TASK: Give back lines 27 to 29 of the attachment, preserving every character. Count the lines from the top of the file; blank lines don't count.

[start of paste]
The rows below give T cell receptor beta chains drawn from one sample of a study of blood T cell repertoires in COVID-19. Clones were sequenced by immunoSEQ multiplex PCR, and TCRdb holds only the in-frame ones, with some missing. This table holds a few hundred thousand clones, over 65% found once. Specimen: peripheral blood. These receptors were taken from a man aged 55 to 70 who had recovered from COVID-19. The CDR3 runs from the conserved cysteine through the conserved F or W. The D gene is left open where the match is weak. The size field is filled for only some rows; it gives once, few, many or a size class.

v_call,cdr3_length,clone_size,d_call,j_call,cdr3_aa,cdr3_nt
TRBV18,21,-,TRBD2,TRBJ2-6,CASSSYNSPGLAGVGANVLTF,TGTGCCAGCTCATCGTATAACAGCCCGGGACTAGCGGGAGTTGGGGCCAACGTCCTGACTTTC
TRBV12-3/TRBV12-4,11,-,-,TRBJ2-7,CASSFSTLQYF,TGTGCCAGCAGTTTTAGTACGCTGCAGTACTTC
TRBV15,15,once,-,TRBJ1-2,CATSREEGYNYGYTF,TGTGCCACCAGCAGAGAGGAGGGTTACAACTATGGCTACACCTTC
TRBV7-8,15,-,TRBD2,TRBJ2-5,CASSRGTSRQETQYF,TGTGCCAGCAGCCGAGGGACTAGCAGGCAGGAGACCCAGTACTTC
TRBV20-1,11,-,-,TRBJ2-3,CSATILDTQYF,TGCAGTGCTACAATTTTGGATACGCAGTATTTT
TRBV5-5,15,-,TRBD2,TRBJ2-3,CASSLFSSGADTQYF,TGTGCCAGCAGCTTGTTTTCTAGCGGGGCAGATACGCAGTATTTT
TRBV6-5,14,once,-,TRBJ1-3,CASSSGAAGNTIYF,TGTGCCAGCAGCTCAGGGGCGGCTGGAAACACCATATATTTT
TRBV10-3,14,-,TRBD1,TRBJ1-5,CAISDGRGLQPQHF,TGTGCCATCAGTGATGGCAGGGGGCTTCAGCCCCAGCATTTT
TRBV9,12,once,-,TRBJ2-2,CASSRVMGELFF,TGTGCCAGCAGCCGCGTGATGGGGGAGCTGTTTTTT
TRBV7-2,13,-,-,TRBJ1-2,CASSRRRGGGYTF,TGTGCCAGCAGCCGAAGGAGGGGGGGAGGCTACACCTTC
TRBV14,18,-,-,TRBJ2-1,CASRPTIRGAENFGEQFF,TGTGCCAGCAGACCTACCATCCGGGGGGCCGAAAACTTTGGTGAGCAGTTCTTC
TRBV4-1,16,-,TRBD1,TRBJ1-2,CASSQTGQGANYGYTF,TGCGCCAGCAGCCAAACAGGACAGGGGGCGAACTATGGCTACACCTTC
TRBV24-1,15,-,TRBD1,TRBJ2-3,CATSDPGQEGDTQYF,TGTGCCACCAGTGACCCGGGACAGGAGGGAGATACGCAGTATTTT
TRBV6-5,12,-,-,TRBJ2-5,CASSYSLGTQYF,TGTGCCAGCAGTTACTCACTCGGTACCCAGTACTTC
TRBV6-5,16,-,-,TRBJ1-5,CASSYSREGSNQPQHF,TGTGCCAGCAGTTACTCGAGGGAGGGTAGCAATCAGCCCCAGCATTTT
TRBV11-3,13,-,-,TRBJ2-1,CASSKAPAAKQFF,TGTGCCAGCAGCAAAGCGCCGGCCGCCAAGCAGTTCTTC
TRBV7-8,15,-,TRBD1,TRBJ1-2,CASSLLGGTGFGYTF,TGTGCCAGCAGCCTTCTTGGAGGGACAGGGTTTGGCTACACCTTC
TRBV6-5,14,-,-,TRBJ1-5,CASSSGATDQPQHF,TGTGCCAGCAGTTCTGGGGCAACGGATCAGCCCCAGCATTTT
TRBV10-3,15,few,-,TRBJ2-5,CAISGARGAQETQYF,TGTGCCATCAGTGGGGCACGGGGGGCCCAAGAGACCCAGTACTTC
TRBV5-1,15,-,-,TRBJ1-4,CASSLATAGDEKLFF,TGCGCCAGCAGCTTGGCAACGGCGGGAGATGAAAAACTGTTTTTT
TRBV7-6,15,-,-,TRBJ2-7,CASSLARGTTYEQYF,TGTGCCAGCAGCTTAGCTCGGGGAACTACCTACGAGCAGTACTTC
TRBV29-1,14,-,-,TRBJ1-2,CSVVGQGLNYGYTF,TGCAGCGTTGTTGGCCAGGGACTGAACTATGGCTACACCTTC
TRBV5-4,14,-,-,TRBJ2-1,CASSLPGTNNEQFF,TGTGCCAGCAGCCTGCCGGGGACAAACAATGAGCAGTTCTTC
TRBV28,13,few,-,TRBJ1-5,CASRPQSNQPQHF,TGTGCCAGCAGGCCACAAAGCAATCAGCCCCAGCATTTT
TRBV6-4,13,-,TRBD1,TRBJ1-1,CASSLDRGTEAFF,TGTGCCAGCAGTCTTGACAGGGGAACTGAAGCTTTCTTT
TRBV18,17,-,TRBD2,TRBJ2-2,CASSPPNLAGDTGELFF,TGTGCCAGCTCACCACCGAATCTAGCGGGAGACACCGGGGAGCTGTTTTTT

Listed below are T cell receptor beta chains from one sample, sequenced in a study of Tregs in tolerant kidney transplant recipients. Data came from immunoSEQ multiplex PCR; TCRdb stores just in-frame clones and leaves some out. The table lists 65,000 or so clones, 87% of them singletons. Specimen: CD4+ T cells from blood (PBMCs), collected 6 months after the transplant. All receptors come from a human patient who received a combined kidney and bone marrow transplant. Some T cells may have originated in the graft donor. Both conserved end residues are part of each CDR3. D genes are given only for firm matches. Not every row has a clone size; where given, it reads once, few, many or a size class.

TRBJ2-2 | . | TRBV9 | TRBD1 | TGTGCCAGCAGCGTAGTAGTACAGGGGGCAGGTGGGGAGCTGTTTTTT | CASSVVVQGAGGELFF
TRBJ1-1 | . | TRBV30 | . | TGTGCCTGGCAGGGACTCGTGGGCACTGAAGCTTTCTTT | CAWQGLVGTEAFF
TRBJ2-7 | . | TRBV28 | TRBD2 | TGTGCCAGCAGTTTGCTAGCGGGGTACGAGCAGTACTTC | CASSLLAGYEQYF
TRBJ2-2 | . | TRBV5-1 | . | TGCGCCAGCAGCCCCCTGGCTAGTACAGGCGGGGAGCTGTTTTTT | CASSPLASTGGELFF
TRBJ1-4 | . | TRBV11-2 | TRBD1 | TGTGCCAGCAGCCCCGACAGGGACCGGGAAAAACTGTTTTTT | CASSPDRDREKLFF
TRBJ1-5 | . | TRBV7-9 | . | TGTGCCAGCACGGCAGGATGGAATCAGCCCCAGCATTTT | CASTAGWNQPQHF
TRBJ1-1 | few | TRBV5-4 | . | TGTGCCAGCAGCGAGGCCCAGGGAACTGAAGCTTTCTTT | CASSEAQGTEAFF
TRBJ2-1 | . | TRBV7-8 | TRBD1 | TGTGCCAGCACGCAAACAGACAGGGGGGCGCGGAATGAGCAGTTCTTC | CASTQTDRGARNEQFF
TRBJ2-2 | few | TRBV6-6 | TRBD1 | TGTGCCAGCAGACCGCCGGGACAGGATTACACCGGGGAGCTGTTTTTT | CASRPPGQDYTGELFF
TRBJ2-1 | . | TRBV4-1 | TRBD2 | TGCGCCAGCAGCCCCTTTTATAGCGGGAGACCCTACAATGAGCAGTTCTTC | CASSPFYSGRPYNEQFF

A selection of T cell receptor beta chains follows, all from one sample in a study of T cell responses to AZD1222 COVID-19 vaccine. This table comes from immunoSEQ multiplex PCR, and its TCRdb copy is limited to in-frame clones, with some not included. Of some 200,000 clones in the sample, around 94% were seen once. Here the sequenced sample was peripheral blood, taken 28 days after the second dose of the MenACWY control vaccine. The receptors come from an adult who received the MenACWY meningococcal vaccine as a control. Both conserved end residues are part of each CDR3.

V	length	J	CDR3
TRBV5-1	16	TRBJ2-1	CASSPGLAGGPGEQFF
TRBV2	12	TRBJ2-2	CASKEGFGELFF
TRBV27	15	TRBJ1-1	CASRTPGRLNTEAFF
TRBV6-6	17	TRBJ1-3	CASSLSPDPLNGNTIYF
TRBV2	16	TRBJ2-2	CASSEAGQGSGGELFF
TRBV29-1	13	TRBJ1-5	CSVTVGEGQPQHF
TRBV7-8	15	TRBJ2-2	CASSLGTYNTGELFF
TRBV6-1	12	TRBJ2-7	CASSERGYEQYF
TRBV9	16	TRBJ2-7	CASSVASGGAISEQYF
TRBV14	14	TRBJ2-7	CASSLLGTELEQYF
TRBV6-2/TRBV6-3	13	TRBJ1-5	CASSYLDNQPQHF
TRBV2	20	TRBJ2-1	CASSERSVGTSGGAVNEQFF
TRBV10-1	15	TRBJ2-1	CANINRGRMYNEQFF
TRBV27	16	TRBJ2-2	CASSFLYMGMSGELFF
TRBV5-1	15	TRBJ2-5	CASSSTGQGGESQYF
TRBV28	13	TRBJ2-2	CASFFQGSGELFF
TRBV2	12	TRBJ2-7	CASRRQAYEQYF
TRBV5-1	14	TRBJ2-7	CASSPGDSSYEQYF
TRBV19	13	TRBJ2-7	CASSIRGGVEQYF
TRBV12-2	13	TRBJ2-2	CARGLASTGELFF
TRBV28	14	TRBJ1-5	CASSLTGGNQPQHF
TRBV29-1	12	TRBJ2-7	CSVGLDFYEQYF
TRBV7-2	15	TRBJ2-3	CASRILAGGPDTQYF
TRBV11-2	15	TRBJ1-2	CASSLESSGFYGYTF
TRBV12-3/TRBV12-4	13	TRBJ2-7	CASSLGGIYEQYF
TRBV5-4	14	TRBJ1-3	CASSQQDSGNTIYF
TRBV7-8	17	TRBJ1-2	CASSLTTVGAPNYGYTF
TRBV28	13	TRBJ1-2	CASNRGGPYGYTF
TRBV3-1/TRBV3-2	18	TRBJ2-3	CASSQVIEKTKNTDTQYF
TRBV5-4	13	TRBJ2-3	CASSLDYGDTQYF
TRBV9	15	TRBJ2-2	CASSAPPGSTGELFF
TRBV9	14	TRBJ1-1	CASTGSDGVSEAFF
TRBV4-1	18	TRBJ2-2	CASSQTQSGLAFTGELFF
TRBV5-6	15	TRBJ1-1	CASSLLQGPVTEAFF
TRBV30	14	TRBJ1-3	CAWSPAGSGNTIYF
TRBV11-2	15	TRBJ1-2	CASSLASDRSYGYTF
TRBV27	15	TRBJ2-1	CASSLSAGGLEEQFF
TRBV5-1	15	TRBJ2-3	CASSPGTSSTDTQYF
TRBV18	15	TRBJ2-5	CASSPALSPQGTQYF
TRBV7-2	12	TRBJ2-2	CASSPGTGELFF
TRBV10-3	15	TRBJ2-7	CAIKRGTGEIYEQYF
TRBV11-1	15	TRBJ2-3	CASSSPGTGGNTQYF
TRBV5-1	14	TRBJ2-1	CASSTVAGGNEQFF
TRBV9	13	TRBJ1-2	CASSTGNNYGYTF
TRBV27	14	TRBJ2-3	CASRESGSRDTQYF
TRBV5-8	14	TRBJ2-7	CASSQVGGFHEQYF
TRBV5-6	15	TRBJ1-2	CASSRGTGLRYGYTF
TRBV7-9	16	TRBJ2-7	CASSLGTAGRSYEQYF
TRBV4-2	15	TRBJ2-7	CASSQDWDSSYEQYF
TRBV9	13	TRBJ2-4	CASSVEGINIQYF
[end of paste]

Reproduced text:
TRBV6-4,13,-,TRBD1,TRBJ1-1,CASSLDRGTEAFF,TGTGCCAGCAGTCTTGACAGGGGAACTGAAGCTTTCTTT
TRBV18,17,-,TRBD2,TRBJ2-2,CASSPPNLAGDTGELFF,TGTGCCAGCTCACCACCGAATCTAGCGGGAGACACCGGGGAGCTGTTTTTT

Listed below are T cell receptor beta chains from one sample, sequenced in a study of Tregs in tolerant kidney transplant recipients. Data came from immunoSEQ multiplex PCR; TCRdb stores just in-frame clones and leaves some out. The table lists 65,000 or so clones, 87% of them singletons. Specimen: CD4+ T cells from blood (PBMCs), collected 6 months after the transplant. All receptors come from a human patient who received a combined kidney and bone marrow transplant. Some T cells may have originated in the graft donor. Both conserved end residues are part of each CDR3. D genes are given only for firm matches. Not every row has a clone size; where given, it reads once, few, many or a size class.